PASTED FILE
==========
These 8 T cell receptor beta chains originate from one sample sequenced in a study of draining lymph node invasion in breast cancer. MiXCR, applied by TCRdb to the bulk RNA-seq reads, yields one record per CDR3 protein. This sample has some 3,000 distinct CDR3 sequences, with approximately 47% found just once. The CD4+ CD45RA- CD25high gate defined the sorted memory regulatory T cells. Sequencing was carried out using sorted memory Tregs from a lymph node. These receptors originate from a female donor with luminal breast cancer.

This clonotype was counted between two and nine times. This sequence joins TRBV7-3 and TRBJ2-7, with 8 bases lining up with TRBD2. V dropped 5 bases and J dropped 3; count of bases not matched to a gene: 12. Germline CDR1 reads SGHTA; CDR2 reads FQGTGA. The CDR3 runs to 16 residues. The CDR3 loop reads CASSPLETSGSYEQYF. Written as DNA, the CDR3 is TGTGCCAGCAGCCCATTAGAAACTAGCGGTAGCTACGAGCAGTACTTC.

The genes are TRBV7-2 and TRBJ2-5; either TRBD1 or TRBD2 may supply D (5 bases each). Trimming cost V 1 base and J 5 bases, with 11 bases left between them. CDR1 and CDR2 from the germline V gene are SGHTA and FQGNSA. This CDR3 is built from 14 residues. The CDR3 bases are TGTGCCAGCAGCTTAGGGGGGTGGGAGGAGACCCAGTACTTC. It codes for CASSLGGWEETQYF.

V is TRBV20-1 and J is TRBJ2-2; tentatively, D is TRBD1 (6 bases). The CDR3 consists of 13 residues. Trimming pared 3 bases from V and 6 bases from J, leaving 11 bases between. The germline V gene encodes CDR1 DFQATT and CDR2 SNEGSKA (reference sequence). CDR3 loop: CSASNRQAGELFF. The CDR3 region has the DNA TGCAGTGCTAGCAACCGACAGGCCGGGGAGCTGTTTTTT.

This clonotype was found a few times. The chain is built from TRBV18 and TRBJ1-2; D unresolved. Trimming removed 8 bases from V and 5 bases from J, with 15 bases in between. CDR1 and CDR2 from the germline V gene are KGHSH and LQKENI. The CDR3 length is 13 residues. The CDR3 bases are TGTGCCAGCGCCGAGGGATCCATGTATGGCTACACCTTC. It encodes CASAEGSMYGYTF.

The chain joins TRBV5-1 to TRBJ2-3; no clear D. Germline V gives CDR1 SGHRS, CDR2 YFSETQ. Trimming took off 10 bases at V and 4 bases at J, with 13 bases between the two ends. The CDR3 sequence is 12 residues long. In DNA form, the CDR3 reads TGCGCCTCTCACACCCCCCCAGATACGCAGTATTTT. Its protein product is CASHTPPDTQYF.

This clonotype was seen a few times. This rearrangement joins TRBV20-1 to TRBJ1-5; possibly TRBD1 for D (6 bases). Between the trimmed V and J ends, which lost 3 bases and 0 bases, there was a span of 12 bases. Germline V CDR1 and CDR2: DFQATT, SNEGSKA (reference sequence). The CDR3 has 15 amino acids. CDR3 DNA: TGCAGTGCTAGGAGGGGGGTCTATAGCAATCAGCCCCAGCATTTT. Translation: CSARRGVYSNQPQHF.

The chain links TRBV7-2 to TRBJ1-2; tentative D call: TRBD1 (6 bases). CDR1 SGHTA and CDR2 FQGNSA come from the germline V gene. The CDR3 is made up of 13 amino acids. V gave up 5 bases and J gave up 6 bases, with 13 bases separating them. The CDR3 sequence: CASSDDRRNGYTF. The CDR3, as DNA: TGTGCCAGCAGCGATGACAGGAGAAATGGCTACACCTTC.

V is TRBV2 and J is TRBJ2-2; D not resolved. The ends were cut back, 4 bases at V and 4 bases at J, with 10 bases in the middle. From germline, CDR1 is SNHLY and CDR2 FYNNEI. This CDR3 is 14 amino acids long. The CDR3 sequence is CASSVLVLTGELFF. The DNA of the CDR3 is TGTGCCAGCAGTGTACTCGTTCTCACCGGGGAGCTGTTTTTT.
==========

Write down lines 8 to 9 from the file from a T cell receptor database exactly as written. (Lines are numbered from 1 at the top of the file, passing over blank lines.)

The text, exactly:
The chain links TRBV7-2 to TRBJ1-2; tentative D call: TRBD1 (6 bases). CDR1 SGHTA and CDR2 FQGNSA come from the germline V gene. The CDR3 is made up of 13 amino acids. V gave up 5 bases and J gave up 6 bases, with 13 bases separating them. The CDR3 sequence: CASSDDRRNGYTF. The CDR3, as DNA: TGTGCCAGCAGCGATGACAGGAGAAATGGCTACACCTTC.

V is TRBV2 and J is TRBJ2-2; D not resolved. The ends were cut back, 4 bases at V and 4 bases at J, with 10 bases in the middle. From germline, CDR1 is SNHLY and CDR2 FYNNEI. This CDR3 is 14 amino acids long. The CDR3 sequence is CASSVLVLTGELFF. The DNA of the CDR3 is TGTGCCAGCAGTGTACTCGTTCTCACCGGGGAGCTGTTTTTT.